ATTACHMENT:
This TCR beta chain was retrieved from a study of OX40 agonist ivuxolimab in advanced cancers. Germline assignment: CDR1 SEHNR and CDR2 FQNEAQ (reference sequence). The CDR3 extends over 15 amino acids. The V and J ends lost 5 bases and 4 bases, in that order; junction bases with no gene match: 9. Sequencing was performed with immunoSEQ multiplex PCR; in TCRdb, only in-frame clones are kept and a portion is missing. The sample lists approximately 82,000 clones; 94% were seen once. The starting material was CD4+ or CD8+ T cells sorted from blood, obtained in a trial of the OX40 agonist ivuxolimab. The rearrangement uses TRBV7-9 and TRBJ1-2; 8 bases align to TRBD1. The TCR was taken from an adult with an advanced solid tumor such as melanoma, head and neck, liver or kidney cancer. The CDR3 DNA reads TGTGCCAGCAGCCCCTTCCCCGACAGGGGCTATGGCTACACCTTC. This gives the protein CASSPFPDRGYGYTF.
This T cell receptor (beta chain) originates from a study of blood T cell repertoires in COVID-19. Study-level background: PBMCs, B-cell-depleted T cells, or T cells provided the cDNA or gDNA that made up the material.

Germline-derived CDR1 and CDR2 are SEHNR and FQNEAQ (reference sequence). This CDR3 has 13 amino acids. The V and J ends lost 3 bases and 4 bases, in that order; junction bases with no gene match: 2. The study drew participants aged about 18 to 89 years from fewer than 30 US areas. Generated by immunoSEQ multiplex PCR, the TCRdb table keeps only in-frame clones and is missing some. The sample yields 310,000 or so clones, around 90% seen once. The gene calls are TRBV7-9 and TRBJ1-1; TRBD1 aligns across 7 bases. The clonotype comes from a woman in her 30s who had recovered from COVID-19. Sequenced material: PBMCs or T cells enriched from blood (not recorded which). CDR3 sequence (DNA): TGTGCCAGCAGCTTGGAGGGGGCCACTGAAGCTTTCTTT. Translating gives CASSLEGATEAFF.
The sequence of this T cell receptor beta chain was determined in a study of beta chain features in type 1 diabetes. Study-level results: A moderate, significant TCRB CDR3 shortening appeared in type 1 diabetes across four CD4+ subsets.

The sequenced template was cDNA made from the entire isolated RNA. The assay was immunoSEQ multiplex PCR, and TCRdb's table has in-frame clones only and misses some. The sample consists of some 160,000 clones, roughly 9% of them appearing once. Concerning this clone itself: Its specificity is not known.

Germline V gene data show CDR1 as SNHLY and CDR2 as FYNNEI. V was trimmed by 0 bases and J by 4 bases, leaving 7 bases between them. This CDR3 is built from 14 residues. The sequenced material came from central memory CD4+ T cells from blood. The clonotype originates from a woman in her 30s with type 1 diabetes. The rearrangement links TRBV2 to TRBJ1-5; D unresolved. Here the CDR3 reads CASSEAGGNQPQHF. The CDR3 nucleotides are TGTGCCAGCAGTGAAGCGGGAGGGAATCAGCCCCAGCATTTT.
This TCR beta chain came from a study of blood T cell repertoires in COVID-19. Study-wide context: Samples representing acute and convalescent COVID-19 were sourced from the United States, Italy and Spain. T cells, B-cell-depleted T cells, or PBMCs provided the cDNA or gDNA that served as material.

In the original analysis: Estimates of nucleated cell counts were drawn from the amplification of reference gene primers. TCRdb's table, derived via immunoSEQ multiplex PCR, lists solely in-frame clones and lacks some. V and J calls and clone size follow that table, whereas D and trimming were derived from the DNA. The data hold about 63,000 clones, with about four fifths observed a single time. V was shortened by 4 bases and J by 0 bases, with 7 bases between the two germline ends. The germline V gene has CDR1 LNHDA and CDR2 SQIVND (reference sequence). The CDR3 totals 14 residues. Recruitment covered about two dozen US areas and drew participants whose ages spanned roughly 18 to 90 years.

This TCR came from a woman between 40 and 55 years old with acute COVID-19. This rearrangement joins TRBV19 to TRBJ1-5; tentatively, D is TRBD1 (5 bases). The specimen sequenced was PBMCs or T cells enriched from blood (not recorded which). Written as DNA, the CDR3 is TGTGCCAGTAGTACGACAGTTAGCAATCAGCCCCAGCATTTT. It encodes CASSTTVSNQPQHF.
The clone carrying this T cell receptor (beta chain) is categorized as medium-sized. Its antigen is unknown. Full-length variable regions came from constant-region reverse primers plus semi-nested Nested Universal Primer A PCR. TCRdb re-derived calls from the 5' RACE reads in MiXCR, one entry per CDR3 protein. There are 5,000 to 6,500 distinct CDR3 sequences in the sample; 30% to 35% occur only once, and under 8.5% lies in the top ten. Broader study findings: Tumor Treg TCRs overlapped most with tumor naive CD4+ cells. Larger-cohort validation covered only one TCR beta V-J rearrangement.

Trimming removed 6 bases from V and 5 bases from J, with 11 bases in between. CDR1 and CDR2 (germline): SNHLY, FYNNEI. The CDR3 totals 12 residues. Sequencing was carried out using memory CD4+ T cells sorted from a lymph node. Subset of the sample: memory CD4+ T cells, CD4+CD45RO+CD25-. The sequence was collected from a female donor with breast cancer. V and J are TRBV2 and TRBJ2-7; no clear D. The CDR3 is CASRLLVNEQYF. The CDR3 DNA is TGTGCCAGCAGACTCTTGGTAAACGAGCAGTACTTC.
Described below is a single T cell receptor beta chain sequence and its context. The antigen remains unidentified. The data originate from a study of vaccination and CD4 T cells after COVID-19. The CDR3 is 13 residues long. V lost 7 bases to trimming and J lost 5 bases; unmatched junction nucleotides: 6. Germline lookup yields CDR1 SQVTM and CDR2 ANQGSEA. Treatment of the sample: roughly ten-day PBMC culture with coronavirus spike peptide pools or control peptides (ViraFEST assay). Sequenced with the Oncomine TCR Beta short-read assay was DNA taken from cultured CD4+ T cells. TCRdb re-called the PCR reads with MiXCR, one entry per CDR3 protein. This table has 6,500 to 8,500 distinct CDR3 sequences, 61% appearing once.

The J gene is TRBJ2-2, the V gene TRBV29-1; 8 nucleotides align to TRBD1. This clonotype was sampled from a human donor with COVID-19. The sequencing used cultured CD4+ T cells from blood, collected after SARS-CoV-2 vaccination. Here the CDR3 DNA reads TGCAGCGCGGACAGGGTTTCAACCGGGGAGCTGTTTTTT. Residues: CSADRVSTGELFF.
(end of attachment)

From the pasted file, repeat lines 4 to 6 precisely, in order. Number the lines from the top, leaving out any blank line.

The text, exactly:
The sequence of this T cell receptor beta chain was determined in a study of beta chain features in type 1 diabetes. Study-level results: A moderate, significant TCRB CDR3 shortening appeared in type 1 diabetes across four CD4+ subsets.

The sequenced template was cDNA made from the entire isolated RNA. The assay was immunoSEQ multiplex PCR, and TCRdb's table has in-frame clones only and misses some. The sample consists of some 160,000 clones, roughly 9% of them appearing once. Concerning this clone itself: Its specificity is not known.

Germline V gene data show CDR1 as SNHLY and CDR2 as FYNNEI. V was trimmed by 0 bases and J by 4 bases, leaving 7 bases between them. This CDR3 is built from 14 residues. The sequenced material came from central memory CD4+ T cells from blood. The clonotype originates from a woman in her 30s with type 1 diabetes. The rearrangement links TRBV2 to TRBJ1-5; D unresolved. Here the CDR3 reads CASSEAGGNQPQHF. The CDR3 nucleotides are TGTGCCAGCAGTGAAGCGGGAGGGAATCAGCCCCAGCATTTT.